OSA's Digital Library

Optics Express

Optics Express

  • Editor: C. Martijn de Sterke
  • Vol. 18, Iss. 13 — Jun. 21, 2010
  • pp: 13851–13862

Robust and fast computation for the polynomials of optics

G. W. Forbes  »View Author Affiliations


Optics Express, Vol. 18, Issue 13, pp. 13851-13862 (2010)
http://dx.doi.org/10.1364/OE.18.013851


View Full Text Article

Enhanced HTML    Acrobat PDF (827 KB)





Browse Journals / Lookup Meetings

Browse by Journal and Year


   


Lookup Conference Papers

Close Browse Journals / Lookup Meetings

Article Tools

Share
Citations

Abstract

Mathematical methods that are poorly known in the field of optics are adapted and shown to have striking significance. Orthogonal polynomials are common tools in physics and optics, but problems are encountered when they are used to higher orders. Applications to arbitrarily high orders are shown to be enabled by remarkably simple and robust algorithms that are derived from well known recurrence relations. Such methods are demonstrated for a couple of familiar optical applications where, just as in other areas, there is a clear trend to higher orders.

© 2010 OSA

OCIS Codes
(000.3860) General : Mathematical methods in physics
(220.0220) Optical design and fabrication : Optical design and fabrication
(220.1250) Optical design and fabrication : Aspherics
(260.1960) Physical optics : Diffraction theory

ToC Category:
Optical Design and Fabrication

History
Original Manuscript: May 12, 2010
Revised Manuscript: June 2, 2010
Manuscript Accepted: June 3, 2010
Published: June 11, 2010

Citation
G. W. Forbes, "Robust and fast computation for the polynomials of optics," Opt. Express 18, 13851-13862 (2010)
http://www.opticsinfobase.org/oe/abstract.cfm?URI=oe-18-13-13851


Sort:  Author  |  Year  |  Journal  |  Reset  

References

  1. M. Born, and E. Wolf, Principles of Optics (Cambridge, 1999), see Sec. 9.2 and Appendix VII.
  2. A. E. Siegman, Lasers (University Science Books, 1986), Chaps. 16–17.
  3. M. Abramowitz, and I. Stegun, Handbook of Mathematical Functions (Dover, 1978), Chap. 22.
  4. A. B. Bhatia, E. Wolf, and M. Born, “On the circle polynomials of Zernike and related orthogonal sets,” Proc. Camb. Philos. Soc. 50(01), 40–48 (1954). [CrossRef]
  5. D. R. Myrick, “A generalization of the radial polynomials of F. Zernike,” J. Soc. Ind. Appl. Math. 14(3), 476–492 (1966). [CrossRef]
  6. E. C. Kintner, “On the mathematical properties of the Zernike polynomials,” Opt. Acta (Lond.) 23, 679–680 (1976). [CrossRef]
  7. R. Barakat, “Optimum balanced wave-front aberrations for radially symmetric amplitude distributions: generalizations of Zernike polynomials,” J. Opt. Soc. Am. 70(6), 739–742 (1980). [CrossRef]
  8. C.-W. Chong, P. Raveendran, and R. Mukundan, “A comparative analysis of algorithms for fast computation of Zernike moments,” Pattern Recognit. 36(3), 731–742 (2003). [CrossRef]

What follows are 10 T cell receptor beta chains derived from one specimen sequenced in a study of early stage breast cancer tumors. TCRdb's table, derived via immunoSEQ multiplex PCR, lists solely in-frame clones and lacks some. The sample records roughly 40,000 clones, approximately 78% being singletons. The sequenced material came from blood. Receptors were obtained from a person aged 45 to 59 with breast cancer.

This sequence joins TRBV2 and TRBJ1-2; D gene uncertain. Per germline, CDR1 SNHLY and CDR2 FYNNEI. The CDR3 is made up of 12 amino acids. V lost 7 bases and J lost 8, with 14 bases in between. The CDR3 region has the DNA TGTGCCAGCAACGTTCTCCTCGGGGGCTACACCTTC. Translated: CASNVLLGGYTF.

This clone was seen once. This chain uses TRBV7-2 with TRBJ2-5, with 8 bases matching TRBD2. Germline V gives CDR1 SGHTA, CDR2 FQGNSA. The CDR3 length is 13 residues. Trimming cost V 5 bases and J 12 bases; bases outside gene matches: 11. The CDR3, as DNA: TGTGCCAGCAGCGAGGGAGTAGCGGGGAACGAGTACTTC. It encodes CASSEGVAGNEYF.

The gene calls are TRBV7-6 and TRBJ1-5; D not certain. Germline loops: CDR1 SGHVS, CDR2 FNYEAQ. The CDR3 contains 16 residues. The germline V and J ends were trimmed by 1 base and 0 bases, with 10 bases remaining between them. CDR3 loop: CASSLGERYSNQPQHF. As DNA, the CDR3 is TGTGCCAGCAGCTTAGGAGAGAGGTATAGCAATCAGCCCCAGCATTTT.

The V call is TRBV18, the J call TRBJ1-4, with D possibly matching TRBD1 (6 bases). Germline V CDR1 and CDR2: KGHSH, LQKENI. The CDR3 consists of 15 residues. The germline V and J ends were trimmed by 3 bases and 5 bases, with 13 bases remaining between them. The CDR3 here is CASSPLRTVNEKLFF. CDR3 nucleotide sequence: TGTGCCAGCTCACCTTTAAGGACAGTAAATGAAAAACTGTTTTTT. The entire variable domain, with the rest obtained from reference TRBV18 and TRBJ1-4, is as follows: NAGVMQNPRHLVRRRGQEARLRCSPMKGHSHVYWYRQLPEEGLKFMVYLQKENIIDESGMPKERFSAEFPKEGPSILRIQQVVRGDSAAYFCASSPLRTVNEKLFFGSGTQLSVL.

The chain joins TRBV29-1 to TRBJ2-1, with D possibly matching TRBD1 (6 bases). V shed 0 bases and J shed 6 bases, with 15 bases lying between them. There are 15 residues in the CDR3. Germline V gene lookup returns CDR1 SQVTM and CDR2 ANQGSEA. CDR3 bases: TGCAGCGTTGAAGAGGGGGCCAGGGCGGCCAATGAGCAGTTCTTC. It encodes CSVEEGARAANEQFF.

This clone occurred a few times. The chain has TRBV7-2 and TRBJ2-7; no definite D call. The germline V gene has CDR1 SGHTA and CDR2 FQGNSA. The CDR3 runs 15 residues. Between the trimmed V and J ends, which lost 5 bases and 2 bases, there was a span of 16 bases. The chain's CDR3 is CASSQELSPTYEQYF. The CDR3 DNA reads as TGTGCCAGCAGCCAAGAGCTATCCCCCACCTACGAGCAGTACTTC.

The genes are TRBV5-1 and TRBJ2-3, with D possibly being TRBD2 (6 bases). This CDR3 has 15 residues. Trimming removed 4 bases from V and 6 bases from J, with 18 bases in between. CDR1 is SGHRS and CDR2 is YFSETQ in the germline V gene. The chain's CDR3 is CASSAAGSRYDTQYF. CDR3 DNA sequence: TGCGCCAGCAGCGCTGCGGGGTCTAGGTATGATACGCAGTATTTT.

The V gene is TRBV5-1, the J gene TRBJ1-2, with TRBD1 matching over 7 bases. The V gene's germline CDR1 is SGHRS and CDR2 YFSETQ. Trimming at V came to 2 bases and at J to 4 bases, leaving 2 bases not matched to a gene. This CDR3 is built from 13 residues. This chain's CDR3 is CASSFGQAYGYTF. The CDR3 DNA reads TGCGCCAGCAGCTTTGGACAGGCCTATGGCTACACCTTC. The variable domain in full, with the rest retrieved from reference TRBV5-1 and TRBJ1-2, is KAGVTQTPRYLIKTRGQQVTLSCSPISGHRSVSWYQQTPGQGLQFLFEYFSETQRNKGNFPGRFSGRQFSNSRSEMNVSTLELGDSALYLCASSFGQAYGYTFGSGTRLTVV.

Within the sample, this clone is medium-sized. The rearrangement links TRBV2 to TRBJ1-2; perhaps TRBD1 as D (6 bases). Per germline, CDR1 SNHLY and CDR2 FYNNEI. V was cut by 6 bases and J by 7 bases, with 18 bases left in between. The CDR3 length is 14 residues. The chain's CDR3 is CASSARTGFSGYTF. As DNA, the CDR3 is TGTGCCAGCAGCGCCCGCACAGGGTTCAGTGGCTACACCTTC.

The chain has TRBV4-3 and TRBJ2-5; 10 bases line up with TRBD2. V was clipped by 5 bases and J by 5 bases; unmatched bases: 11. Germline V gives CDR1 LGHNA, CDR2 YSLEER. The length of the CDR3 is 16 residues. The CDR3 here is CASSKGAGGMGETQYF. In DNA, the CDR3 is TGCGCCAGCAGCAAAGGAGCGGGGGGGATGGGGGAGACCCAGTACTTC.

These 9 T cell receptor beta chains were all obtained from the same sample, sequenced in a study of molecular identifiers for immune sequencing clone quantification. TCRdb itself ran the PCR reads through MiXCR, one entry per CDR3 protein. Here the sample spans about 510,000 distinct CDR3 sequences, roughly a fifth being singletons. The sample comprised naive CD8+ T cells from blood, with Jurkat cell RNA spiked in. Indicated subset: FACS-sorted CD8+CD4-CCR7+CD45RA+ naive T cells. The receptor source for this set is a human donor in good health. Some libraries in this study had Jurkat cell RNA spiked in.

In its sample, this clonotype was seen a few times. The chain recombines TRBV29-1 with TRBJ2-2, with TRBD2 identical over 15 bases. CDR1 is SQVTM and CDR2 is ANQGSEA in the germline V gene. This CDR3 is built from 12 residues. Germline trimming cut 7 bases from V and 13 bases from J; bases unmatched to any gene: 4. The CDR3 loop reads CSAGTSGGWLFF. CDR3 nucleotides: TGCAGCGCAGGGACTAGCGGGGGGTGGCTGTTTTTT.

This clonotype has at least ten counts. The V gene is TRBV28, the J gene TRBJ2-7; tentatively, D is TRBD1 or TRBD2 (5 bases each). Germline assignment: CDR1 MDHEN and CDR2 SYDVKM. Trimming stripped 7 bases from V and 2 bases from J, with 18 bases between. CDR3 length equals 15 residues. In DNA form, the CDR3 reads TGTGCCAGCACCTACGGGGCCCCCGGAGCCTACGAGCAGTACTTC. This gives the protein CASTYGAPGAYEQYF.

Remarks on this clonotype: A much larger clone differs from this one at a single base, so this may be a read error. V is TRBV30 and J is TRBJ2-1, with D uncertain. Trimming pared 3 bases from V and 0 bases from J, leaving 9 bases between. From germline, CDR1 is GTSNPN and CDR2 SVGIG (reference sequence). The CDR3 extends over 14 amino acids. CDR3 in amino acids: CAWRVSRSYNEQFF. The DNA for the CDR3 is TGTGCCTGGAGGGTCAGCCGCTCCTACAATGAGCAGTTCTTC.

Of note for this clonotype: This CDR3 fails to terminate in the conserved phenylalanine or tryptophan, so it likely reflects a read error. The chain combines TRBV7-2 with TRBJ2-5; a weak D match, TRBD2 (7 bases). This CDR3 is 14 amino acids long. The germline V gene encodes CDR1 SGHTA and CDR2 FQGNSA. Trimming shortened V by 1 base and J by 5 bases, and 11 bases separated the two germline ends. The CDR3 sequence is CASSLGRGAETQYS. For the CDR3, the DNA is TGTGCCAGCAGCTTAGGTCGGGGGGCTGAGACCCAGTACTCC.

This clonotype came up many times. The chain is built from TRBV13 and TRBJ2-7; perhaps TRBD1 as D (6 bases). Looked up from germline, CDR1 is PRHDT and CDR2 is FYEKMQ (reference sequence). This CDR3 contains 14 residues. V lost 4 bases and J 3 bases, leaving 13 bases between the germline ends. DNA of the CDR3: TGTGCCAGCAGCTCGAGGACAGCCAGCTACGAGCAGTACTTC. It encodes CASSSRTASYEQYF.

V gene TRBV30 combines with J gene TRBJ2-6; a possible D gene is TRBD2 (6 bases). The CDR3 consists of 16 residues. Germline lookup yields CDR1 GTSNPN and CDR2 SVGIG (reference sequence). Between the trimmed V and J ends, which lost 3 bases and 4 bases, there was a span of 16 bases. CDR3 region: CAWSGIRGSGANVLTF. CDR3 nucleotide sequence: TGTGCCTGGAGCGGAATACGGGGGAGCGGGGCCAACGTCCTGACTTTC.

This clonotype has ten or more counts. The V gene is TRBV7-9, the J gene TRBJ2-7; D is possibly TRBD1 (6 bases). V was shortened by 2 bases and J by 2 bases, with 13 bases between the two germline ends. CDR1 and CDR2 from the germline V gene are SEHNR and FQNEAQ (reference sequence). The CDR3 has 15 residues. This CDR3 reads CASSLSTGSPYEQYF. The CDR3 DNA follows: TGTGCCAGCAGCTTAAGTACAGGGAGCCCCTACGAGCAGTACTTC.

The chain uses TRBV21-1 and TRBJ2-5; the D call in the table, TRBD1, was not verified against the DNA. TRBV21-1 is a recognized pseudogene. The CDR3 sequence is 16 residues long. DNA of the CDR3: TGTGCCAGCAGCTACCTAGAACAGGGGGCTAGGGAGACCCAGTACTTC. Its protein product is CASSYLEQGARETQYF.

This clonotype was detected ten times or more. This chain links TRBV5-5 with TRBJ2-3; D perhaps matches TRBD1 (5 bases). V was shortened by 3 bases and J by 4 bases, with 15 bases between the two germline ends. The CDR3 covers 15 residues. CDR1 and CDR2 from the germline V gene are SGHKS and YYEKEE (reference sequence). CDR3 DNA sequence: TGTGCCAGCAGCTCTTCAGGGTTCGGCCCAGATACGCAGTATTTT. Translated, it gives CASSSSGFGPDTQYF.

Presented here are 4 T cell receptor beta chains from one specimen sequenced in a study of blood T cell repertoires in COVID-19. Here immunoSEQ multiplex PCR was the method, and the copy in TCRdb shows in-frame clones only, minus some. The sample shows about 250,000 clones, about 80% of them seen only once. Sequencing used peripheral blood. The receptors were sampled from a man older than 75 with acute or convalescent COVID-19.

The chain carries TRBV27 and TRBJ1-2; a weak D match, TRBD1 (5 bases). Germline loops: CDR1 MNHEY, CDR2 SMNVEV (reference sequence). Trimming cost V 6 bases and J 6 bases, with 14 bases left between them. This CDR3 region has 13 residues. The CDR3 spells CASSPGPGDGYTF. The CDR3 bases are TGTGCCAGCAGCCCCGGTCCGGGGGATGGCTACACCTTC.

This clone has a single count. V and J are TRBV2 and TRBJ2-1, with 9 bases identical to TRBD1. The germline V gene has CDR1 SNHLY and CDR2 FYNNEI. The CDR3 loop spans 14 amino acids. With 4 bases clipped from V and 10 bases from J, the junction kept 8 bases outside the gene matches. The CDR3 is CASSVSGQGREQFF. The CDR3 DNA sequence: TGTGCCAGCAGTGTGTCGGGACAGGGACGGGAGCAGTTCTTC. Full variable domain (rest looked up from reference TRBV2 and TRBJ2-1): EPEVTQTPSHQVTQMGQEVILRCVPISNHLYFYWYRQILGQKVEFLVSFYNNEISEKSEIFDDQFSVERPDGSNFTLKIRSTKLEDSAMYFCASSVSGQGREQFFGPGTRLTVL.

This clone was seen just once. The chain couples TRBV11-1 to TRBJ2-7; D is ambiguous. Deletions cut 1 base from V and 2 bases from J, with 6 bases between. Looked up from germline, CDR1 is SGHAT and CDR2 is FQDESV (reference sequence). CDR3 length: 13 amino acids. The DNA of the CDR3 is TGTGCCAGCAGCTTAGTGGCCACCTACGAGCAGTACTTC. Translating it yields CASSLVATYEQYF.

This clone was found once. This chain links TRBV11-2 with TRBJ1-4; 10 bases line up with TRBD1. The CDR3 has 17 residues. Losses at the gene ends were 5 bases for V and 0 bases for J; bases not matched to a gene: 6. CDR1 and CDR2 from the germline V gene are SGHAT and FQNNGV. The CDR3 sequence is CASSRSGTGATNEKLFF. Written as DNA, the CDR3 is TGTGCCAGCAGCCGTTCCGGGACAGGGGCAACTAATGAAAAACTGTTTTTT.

9. W. Press, S. Teukolsky, W. Vetterling, and B. Flannery, Numerical Recipes: The Art of Scientific Computing (Cambridge University Press, 1992) Section 5.5.
  10. C. W. Clenshaw, “A Note on the Summation of Chebyshev Series,” Math. Tables Other Aids Comput. 9, 118–120 (1955), http://www.jstor.org/stable/2002068 .
  11. F. J. Smith, “An Algorithm for Summing Orthogonal Polynomial Series and their Derivatives with Applications to Curve-Fitting and Interpolation,” Math. Comput. 19(89), 33–36 (1965). [CrossRef]
  12. H. E. Salzer, “A Recurrence Scheme for Converting from One Orthogonal Expansion into Another,” Commun. ACM 16(11), 705–707 (1973). [CrossRef]
  13. E. H. Doha, “On the coefficients of differentiated expansions and derivatives of Jacobi polynomials,” J. Phys. Math. Gen. 35(15), 3467–3478 (2002). [CrossRef]
  14. R. Barrio and J. M. Peña, “Numerical evaluation of the p’th derivative of Jacobi series,” Appl. Numer. Math. 43(4), 335–357 (2002). [CrossRef]
  15. B. Y. Ting and Y. L. Luke, “Conversion of Polynomials between Different Polynomial Bases,” IMA J. Numer. Anal. 1(2), 229–234 (1981). [CrossRef]
  16. K. A. Goldberg and K. Geary, “Wave-front measurement errors from restricted concentric subdomains,” J. Opt. Soc. Am. A 18(9), 2146–2152 (2001). [CrossRef]
  17. J. Schwiegerling, “Scaling Zernike expansion coefficients to different pupil sizes,” J. Opt. Soc. Am. A 19(10), 1937–1945 (2002). [CrossRef]
  18. C. E. Campbell, “Matrix method to find a new set of Zernike coefficients from an original set when the aperture radius is changed,” J. Opt. Soc. Am. A 20(2), 209–217 (2003). [CrossRef]
  19. G. M. Dai, “Scaling Zernike expansion coefficients to smaller pupil sizes: a simpler formula,” J. Opt. Soc. Am. A 23(3), 539–543 (2006). [CrossRef]
  20. H. Shu, L. Luo, G. Han, and J.-L. Coatrieux, “General method to derive the relationship between two sets of Zernike coefficients corresponding to different aperture sizes,” J. Opt. Soc. Am. A 23(8), 1960–1966 (2006). [CrossRef]
  21. A. J. E. M. Janssen and P. Dirksen, “Concise formula for the Zernike coefficients of scaled pupils,” J. Microlith. Microfab Microsyst. 5(3), 030501–3 (2006). [CrossRef]
  22. G. W. Forbes, “Shape specification for axially symmetric optical surfaces,” Opt. Express 15(8), 5218–5226 (2007), http://www.opticsinfobase.org/oe/abstract.cfm?URI=oe-15-8-5218 . [CrossRef] [PubMed]

Cited By

Alert me when this paper is cited

OSA is able to provide readers links to articles that cite this paper by participating in CrossRef's Cited-By Linking service. CrossRef includes content from more than 3000 publishers and societies. In addition to listing OSA journal articles that cite this paper, citing articles from other participating publishers will also be listed.

Figures

Fig. 1 Fig. 2
 

« Previous Article  |  Next Article »

OSA is a member of CrossRef.

CrossCheck Deposited